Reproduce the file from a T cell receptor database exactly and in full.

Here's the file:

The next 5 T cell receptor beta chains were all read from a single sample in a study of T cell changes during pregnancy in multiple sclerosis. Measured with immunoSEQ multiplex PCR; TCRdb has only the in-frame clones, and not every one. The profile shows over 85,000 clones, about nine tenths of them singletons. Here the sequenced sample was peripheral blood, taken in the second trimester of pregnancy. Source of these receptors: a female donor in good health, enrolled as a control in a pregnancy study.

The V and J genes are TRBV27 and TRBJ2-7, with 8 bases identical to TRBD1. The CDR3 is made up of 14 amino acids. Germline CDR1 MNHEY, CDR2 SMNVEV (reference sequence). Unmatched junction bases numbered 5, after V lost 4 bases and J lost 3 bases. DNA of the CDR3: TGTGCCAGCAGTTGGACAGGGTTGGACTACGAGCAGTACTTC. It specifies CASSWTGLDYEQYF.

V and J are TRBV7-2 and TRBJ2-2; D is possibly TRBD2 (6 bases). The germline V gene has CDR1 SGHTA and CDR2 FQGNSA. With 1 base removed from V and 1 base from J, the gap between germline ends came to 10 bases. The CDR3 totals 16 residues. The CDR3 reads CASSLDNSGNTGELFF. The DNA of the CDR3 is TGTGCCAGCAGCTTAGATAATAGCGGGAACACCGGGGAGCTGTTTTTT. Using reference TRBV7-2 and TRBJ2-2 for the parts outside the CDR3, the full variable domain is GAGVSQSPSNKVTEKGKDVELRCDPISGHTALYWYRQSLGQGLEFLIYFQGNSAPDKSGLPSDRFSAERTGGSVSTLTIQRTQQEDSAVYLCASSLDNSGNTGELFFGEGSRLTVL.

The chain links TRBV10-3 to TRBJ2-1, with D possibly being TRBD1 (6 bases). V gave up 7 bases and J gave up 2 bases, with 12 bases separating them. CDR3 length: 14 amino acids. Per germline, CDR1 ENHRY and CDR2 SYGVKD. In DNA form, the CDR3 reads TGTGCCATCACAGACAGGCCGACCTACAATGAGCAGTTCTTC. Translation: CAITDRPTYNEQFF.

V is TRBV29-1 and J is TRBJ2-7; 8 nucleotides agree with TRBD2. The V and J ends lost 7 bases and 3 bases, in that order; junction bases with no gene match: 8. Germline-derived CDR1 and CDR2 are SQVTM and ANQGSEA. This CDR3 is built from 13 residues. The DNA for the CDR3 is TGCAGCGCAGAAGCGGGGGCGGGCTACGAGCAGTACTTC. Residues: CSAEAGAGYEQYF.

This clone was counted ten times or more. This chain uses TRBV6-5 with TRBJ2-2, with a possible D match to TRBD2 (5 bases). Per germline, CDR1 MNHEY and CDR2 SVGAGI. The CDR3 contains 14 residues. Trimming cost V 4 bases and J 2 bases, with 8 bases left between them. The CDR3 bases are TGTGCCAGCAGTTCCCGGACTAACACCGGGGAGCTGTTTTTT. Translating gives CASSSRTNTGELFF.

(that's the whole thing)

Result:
The next 5 T cell receptor beta chains were all read from a single sample in a study of T cell changes during pregnancy in multiple sclerosis. Measured with immunoSEQ multiplex PCR; TCRdb has only the in-frame clones, and not every one. The profile shows over 85,000 clones, about nine tenths of them singletons. Here the sequenced sample was peripheral blood, taken in the second trimester of pregnancy. Source of these receptors: a female donor in good health, enrolled as a control in a pregnancy study.

The V and J genes are TRBV27 and TRBJ2-7, with 8 bases identical to TRBD1. The CDR3 is made up of 14 amino acids. Germline CDR1 MNHEY, CDR2 SMNVEV (reference sequence). Unmatched junction bases numbered 5, after V lost 4 bases and J lost 3 bases. DNA of the CDR3: TGTGCCAGCAGTTGGACAGGGTTGGACTACGAGCAGTACTTC. It specifies CASSWTGLDYEQYF.

V and J are TRBV7-2 and TRBJ2-2; D is possibly TRBD2 (6 bases). The germline V gene has CDR1 SGHTA and CDR2 FQGNSA. With 1 base removed from V and 1 base from J, the gap between germline ends came to 10 bases. The CDR3 totals 16 residues. The CDR3 reads CASSLDNSGNTGELFF. The DNA of the CDR3 is TGTGCCAGCAGCTTAGATAATAGCGGGAACACCGGGGAGCTGTTTTTT. Using reference TRBV7-2 and TRBJ2-2 for the parts outside the CDR3, the full variable domain is GAGVSQSPSNKVTEKGKDVELRCDPISGHTALYWYRQSLGQGLEFLIYFQGNSAPDKSGLPSDRFSAERTGGSVSTLTIQRTQQEDSAVYLCASSLDNSGNTGELFFGEGSRLTVL.

The chain links TRBV10-3 to TRBJ2-1, with D possibly being TRBD1 (6 bases). V gave up 7 bases and J gave up 2 bases, with 12 bases separating them. CDR3 length: 14 amino acids. Per germline, CDR1 ENHRY and CDR2 SYGVKD. In DNA form, the CDR3 reads TGTGCCATCACAGACAGGCCGACCTACAATGAGCAGTTCTTC. Translation: CAITDRPTYNEQFF.

V is TRBV29-1 and J is TRBJ2-7; 8 nucleotides agree with TRBD2. The V and J ends lost 7 bases and 3 bases, in that order; junction bases with no gene match: 8. Germline-derived CDR1 and CDR2 are SQVTM and ANQGSEA. This CDR3 is built from 13 residues. The DNA for the CDR3 is TGCAGCGCAGAAGCGGGGGCGGGCTACGAGCAGTACTTC. Residues: CSAEAGAGYEQYF.

This clone was counted ten times or more. This chain uses TRBV6-5 with TRBJ2-2, with a possible D match to TRBD2 (5 bases). Per germline, CDR1 MNHEY and CDR2 SVGAGI. The CDR3 contains 14 residues. Trimming cost V 4 bases and J 2 bases, with 8 bases left between them. The CDR3 bases are TGTGCCAGCAGTTCCCGGACTAACACCGGGGAGCTGTTTTTT. Translating gives CASSSRTNTGELFF.